Legislative Assembly for the ACT: 2003 Week 3 Hansard (12 March) . . Page.. 986 ..
MS TUCKER (continuing):
market. We all know very well that the private rental market is a very difficult market in the ACT. There are already serious problems for people in this market, particularly for people who are not perfect tenants-for people who are not white; for single people; for people with children and animals; and for people with mental illness, et cetera.
MR SPEAKER: Ms Tucker, order! I am sure that what you want to talk about is extremely important, but I think you are wandering off the subject matter of the motion. I ask you to take into account the relevant standing order regarding relevance.
MS TUCKER: Thanks, Mr Speaker. I was wondering whether you were going to point that out. I was straying, and I will not continue to do so now that you have pointed that out to me.
I just want to make the point really quickly that the issues for private tenants are huge. I was going to amend this motion-but I thought you would rule that out of order as well-in order to get the Minister to take a strong interest in what is happening in the private rental market and to see whether we can have stability and control by capping rents.
MS DUNDAS (6.33): This has been a very interesting and complex debate and a number of concerns have been raised. The major question is whether the motion moved today by Mrs Burke addresses these concerns. I have read a number of times the housing assistance program part of the Housing Assistance Act 1987 to try and comprehend what it is that Mrs Burke is trying to achieve.
Mrs Burke has made some good points. People have lost their possessions and their houses. Although they are eligible for a payment of $5,000 if they did not have contents insurance, $5,000 does not necessarily replace everything. It does not go very far when you are trying to replace school uniforms, school books and incidentals. Affected tenants would have access to the pool of donations that have been pouring in from across the community, but I do not think it is reasonable to conclude that every family has been able to find from that pool most of what they need.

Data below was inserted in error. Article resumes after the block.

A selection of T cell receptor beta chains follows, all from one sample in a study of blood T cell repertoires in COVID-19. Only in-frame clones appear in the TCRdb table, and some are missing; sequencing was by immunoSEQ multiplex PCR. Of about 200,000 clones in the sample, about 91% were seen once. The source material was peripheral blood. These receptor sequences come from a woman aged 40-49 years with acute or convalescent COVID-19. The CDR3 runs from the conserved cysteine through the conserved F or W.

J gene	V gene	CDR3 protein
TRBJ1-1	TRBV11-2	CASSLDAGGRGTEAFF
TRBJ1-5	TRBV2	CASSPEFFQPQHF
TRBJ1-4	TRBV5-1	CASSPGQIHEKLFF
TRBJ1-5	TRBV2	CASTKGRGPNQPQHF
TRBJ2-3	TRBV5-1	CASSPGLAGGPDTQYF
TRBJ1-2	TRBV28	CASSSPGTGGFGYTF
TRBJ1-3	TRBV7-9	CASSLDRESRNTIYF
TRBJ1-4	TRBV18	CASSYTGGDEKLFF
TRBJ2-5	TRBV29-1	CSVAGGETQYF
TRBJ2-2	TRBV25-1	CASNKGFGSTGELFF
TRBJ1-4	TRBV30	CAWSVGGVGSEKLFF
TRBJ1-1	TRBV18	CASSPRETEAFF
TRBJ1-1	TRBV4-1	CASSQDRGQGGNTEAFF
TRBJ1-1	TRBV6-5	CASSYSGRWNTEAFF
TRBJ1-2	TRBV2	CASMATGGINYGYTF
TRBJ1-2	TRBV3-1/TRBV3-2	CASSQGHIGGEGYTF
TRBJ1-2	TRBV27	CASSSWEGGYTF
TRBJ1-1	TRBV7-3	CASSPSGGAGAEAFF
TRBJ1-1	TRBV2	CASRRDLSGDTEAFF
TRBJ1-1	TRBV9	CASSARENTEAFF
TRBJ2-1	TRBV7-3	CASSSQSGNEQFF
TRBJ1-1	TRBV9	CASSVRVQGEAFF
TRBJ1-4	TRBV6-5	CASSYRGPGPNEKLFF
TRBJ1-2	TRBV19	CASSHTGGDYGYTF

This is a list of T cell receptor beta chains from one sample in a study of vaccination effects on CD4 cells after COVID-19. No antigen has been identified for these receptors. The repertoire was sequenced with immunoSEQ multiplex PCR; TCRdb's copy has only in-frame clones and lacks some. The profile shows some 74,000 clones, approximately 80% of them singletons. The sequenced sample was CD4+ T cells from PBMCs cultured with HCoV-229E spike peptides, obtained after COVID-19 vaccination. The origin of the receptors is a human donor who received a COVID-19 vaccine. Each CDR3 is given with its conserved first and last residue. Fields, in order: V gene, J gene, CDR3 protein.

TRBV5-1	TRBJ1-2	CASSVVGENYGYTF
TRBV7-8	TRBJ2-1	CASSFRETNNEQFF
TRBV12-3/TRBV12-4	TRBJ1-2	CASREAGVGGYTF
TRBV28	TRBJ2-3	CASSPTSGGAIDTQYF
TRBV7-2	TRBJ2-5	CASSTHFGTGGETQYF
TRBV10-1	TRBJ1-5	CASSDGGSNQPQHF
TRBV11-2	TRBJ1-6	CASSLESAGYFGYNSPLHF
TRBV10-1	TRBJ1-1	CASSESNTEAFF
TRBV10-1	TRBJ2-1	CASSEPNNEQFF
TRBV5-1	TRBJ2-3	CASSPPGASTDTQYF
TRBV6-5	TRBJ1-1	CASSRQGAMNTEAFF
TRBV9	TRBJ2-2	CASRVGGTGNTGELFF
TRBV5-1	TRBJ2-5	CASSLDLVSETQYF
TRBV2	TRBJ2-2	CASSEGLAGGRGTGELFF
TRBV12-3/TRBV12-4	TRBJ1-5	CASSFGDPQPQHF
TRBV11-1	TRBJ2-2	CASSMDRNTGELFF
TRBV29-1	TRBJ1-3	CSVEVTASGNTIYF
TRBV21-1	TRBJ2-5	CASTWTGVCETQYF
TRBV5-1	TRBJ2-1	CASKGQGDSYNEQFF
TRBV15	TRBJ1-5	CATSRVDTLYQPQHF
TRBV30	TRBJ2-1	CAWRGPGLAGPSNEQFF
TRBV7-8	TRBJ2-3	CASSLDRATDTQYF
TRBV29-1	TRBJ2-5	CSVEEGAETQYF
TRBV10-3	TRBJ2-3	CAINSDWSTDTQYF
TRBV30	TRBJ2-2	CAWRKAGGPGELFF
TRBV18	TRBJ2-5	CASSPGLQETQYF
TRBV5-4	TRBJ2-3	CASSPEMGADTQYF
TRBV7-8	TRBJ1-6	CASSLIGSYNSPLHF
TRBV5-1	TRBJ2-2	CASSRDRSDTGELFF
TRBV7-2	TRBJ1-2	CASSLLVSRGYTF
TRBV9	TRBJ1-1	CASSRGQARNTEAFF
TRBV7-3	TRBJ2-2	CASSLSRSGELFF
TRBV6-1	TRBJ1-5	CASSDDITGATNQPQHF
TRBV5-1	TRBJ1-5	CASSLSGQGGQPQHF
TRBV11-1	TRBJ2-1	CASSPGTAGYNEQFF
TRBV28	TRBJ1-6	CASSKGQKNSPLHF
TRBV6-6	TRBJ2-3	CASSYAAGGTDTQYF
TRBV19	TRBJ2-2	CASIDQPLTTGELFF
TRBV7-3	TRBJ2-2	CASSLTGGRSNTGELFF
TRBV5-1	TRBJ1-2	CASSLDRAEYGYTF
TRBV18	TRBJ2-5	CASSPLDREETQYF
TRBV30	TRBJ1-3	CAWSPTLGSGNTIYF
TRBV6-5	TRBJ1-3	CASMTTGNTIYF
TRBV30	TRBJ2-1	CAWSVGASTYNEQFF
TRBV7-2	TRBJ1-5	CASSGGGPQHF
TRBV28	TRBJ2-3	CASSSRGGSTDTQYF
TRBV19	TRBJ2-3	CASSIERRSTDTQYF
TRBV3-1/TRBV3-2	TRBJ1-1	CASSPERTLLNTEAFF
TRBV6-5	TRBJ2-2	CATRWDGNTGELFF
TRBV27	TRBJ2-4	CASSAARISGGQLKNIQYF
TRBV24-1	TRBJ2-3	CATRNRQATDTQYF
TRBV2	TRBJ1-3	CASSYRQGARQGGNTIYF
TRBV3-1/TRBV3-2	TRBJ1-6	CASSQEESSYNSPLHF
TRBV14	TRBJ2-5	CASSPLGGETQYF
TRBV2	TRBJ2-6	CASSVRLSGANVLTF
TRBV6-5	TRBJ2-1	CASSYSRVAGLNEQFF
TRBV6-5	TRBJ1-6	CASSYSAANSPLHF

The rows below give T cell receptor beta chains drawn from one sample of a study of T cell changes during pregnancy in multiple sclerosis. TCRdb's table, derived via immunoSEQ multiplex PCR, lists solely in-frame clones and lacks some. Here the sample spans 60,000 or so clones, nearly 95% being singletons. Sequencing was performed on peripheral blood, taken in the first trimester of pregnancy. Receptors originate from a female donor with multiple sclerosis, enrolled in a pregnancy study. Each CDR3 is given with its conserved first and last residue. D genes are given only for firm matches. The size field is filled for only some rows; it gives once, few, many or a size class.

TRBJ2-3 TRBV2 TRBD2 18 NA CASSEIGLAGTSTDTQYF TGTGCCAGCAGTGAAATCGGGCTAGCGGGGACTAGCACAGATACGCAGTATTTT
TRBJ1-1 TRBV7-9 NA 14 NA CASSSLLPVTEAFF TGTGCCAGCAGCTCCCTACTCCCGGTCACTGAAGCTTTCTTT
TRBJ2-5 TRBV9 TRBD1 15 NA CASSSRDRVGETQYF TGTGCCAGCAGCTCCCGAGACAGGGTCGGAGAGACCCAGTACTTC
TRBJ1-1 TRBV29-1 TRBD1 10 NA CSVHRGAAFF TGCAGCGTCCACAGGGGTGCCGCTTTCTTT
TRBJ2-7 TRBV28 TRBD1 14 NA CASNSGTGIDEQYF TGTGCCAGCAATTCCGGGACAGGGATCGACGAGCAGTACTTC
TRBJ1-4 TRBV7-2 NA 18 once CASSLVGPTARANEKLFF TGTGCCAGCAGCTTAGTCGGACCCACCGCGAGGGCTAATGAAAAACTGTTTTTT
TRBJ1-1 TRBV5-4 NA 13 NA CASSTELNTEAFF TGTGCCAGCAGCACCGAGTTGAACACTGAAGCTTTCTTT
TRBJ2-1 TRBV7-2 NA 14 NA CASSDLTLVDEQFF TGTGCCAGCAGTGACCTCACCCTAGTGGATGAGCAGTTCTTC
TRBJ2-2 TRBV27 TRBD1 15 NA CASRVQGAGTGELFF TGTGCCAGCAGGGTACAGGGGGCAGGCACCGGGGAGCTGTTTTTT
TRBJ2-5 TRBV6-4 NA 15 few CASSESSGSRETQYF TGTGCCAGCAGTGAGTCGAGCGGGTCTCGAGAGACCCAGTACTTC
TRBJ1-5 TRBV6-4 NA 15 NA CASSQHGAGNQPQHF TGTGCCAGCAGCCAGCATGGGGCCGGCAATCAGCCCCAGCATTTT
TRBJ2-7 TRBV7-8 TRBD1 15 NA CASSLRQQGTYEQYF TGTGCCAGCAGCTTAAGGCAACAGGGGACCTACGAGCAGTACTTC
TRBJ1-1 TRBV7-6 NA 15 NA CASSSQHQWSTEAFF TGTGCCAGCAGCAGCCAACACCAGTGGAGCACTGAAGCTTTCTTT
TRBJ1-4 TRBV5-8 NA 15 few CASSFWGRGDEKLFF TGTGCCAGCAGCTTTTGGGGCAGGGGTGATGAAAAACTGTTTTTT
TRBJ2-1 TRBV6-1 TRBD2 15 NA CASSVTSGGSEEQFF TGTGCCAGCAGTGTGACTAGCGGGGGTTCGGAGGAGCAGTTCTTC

It is quite easy to understand how a family could fall into rental arrears if they had to replace lost items, which in any case had been a financial drain, or if something else happened, such as a trip to the dentist. When you are living on a low income, tackling debt is next to impossible. I have spoken a number of times to people from the department of housing and I understand that they work incredibly hard to try and help people who fall into arrears stay in public housing and manage that debt. I congratulate them on the quite commendable effort they put into that. I note that they do recognise the need. They deal with people who might not be able to manage debt and these cases need to be handled quite sensitively.
There are a number of questions about whether this is the right way to go about tackling the problem. A number of people who were living in public housing lost everything as a result of the natural disaster. They were put back to the top of the reallocation list and the government has worked to find them housing. Of course, not everybody is going to find that arrangement suitable and there are going to be problems. Some people will be paying more rent. I have heard the government say that they have paid relocation costs and that they are trying to accommodate everybody as much as possible.